A type of legal agreement, also known as a premarital agreement, is a type of contract made between prospective spouses. The concept behind them is to establish how certain issues—spousal support and division of property are prime examples—will be treated in the event of a divorce.

Common Prenuptial Agreement FAQs
  • What needs to be included in a Prenuptial Agreement?

    There are certainly more issues and items to be included, but these are the basics:

    • A couple should identify and divide various assets that belong to each spouse, separately from the other.
    • How finances will be managed (joint or separate accounts, sharing of bills or costs, how income from a non-marital business will be used, etc.)
    • Include spousal support requirements, if any.
    • Special considerations for inheritance rights for children from a previous marriage.
    • The allocation of debt, especially debt incurred during the marriage.
    • Desires to keep property within the family.

    A prenup cannot include provisions regarding parental responsibility, time sharing, or child support—these topics are handled separately based on guidelines set forth by Florida law and the best interest of the children involved. Other aspects of child rearing can be included, such as specific provisions about sharing the child’s education costs or specific assets the children should inherit following your divorce or passing.

    You will find plenty of other concerns regarding the necessity, the procedures, and administration of prenuptial agreements.  It goes without saying, lawyers familiar with marital Florida law such as Myrthil’s Law, P.A. in Tampa can help you navigate the terrain before it becomes too complicated. We know how to protect your concerns and your assets.  Speak with a representative from our firm today about creating a prenuptial agreement that works for YOU.

  • Can a notary perform a prenup?

    In 28 states the Uniform Premarital Agreement Act (UPAA) does not require a prenuptial agreement to be notarized.  Florida adopted the UPAA in 2007.  The legal team at Myrthil’s Law, P.A. can tell you how this act affects premarital agreements in Florida and what role a notary can— or should—play in your planning process.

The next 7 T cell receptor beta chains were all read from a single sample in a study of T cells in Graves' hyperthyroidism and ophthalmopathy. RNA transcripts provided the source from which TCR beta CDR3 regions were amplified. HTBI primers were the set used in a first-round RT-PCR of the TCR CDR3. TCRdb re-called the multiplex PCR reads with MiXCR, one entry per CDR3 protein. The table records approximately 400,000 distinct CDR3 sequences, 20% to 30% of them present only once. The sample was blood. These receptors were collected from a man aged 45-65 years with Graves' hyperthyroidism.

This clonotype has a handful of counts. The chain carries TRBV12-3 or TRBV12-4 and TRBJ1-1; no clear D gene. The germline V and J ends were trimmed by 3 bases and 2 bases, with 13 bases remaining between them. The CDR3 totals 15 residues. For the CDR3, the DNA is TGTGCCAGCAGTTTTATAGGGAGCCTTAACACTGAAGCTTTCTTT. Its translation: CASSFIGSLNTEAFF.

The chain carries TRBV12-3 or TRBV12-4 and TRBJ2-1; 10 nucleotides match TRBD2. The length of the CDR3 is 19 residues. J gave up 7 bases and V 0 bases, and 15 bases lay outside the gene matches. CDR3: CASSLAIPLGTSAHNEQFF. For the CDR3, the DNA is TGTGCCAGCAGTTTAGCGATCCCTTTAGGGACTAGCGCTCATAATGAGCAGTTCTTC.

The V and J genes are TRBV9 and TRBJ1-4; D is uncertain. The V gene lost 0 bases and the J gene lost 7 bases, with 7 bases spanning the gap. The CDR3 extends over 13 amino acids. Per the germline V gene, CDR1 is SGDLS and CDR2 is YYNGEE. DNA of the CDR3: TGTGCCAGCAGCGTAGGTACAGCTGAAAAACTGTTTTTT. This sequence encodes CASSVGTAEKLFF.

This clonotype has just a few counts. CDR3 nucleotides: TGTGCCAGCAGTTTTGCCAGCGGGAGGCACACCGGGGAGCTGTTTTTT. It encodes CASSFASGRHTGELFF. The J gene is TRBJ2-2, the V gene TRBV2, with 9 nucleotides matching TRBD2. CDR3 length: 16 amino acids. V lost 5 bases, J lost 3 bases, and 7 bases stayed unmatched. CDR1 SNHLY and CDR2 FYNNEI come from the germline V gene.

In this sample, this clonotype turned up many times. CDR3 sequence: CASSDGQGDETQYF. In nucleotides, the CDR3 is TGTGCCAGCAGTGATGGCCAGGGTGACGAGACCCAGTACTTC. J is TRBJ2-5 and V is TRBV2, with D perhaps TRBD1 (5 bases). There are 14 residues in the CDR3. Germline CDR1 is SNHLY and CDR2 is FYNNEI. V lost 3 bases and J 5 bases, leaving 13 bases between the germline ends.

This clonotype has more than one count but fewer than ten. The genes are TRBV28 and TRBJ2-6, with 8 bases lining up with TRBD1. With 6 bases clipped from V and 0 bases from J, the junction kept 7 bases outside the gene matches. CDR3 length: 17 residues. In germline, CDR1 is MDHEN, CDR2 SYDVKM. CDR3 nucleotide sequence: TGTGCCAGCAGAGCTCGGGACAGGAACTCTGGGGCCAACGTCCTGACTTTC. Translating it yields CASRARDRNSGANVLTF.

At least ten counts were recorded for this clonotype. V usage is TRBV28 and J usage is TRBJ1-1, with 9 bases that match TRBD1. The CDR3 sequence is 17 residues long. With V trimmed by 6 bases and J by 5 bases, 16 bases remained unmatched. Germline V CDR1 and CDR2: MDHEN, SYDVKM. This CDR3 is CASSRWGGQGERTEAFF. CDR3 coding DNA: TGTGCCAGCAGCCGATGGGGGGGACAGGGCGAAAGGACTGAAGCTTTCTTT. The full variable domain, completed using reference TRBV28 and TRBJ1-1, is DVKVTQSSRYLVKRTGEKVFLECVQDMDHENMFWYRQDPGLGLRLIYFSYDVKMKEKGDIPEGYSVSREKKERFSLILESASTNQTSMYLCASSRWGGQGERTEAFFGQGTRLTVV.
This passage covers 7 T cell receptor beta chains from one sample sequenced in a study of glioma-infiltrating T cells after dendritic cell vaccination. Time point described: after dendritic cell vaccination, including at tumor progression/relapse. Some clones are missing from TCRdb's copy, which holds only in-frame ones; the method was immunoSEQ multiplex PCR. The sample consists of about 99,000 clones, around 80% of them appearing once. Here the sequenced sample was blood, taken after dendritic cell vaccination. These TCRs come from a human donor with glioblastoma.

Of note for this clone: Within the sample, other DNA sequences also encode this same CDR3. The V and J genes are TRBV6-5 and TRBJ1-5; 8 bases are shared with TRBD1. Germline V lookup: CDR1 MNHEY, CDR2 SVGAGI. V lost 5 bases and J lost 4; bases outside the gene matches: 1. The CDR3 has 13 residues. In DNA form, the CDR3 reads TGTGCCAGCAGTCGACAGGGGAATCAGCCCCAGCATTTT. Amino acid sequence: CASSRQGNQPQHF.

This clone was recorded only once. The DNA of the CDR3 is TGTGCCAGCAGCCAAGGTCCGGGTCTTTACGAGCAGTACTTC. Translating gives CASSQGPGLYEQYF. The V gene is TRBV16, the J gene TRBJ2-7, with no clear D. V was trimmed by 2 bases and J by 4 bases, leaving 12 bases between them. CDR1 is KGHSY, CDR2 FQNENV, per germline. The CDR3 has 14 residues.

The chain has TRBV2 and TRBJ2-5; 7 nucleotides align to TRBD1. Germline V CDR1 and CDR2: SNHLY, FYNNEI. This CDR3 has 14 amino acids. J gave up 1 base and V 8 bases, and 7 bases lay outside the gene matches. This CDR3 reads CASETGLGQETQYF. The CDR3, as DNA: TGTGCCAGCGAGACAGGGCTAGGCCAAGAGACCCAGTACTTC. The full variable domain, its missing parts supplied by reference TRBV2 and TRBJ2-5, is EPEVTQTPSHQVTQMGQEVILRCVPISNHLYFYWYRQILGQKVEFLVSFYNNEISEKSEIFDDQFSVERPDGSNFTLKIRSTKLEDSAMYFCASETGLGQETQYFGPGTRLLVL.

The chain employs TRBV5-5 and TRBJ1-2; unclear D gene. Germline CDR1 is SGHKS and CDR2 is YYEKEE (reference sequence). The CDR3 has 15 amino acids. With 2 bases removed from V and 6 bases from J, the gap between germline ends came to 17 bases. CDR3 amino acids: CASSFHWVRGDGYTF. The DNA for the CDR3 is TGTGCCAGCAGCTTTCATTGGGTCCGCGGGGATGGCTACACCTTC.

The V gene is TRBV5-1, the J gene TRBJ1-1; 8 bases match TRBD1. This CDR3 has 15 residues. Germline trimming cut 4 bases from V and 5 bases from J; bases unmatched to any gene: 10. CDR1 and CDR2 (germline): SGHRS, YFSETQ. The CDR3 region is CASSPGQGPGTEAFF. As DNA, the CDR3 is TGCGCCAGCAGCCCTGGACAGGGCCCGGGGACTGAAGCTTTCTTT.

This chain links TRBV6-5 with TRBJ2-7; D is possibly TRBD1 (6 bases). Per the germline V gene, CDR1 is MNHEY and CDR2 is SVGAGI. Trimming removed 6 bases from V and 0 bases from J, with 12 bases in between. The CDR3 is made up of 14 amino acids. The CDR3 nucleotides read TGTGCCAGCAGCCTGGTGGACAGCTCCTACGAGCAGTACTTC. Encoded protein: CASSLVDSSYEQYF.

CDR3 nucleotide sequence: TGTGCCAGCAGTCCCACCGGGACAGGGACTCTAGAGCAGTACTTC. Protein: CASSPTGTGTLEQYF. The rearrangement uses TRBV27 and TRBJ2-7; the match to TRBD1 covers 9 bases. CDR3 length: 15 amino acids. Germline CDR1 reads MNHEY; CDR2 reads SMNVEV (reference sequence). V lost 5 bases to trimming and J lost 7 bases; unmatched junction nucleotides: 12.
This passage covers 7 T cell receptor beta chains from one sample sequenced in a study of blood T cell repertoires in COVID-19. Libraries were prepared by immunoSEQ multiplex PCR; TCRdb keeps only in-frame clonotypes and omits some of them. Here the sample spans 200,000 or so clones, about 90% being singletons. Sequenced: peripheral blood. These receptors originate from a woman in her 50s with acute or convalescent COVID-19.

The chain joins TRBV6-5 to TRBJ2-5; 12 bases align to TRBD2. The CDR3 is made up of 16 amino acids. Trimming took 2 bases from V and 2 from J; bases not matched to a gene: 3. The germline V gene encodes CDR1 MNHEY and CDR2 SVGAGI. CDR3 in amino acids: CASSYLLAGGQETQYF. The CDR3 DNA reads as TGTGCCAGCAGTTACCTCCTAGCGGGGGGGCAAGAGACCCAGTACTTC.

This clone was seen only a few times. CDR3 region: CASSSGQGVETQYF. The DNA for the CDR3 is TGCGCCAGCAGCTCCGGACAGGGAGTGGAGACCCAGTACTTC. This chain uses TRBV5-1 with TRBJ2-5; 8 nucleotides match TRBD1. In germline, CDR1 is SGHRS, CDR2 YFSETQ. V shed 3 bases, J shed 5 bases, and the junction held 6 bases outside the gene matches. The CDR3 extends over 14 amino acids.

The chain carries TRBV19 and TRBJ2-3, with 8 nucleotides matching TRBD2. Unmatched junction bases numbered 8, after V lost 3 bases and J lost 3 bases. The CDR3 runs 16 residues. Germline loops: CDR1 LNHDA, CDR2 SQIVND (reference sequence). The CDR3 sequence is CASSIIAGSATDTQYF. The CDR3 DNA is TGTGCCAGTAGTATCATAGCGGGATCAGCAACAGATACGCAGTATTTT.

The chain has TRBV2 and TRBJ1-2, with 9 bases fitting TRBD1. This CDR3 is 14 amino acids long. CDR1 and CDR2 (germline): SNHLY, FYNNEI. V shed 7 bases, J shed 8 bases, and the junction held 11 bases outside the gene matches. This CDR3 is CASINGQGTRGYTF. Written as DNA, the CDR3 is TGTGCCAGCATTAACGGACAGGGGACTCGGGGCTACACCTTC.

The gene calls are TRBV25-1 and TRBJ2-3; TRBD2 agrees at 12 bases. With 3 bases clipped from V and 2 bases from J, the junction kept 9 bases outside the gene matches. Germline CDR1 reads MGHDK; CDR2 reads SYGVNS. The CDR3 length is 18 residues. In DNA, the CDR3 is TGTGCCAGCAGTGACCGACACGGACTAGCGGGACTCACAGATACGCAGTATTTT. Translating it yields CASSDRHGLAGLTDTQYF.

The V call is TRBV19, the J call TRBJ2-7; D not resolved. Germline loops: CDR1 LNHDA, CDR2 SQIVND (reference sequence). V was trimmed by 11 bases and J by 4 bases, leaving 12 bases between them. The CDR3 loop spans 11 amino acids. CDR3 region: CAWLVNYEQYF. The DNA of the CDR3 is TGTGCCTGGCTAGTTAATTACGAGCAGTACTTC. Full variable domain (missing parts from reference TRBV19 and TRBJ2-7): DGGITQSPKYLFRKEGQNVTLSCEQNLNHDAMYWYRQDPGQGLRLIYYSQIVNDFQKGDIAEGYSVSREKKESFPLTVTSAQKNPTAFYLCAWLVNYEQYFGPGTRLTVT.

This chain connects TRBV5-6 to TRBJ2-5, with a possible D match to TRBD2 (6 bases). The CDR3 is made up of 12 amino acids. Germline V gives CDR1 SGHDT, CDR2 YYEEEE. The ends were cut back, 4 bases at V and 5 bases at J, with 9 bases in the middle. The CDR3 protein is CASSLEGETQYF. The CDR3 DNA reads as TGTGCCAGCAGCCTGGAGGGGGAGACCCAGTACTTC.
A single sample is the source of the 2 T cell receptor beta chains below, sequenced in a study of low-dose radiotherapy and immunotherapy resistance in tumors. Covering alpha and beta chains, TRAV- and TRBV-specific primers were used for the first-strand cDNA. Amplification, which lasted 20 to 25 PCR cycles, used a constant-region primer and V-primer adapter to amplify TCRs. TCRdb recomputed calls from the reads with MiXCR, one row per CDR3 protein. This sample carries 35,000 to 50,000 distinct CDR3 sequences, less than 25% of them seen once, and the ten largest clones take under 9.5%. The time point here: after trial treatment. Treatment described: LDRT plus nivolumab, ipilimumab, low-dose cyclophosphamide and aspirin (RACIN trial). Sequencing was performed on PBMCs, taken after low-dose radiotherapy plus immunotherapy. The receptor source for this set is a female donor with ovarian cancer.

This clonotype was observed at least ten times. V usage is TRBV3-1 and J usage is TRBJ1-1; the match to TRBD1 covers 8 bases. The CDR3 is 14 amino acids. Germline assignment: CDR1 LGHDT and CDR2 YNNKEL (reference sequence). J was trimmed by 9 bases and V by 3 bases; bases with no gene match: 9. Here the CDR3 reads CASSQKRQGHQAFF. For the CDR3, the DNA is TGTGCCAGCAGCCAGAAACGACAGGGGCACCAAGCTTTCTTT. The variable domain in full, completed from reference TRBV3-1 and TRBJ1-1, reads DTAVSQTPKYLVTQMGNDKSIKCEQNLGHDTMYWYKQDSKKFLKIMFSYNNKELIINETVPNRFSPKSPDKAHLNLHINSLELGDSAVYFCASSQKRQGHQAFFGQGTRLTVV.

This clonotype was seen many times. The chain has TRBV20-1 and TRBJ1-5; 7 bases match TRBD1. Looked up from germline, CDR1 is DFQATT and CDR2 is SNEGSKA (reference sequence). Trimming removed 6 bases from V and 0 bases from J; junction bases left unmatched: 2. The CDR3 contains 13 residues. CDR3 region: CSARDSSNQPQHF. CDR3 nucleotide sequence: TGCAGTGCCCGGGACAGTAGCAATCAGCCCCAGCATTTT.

Having an attorney review your prenuptial agreement before seeking a notary or draft an agreement upon your behalf is in your best interest to ensure you aren’t forfeiting any rights or assets you may be entitled to in a divorce or even throughout your marriage.

  • Do you need a lawyer to create a prenuptial agreement?

    A couple wanting to draft a prenup is not be required to hire an attorney to produce the agreement.  However, most legal-savvy participants will likely want to opt using a lawyer.  We have the knowledge of Florida laws to help guide you through this process and work to protect your wishes and concerns to the fullest extent.

  • When should I have a premarital agreement completed?

    Most legal experts advise a couple to have an agreement ready to be signed 30 days prior to their wedding date; however, the ideal time frame is around three months before getting married.

  • How much will a prenup agreement cost in Florida?

    Most of the time a prenuptial agreement will cost you around $2,500, but some of the final cost will depend on how much you specify on different issues a prenuptial agreement can cover.  Ultimate costs depend on where you live, the extent of protection for your assets, which attorney you choose, and length of time the negotiation process takes.  Myrthil’s Law, P.A. can take you through the process, discuss what stipulations you can expect from the state of Florida, and help you maximize the benefit of such a document.

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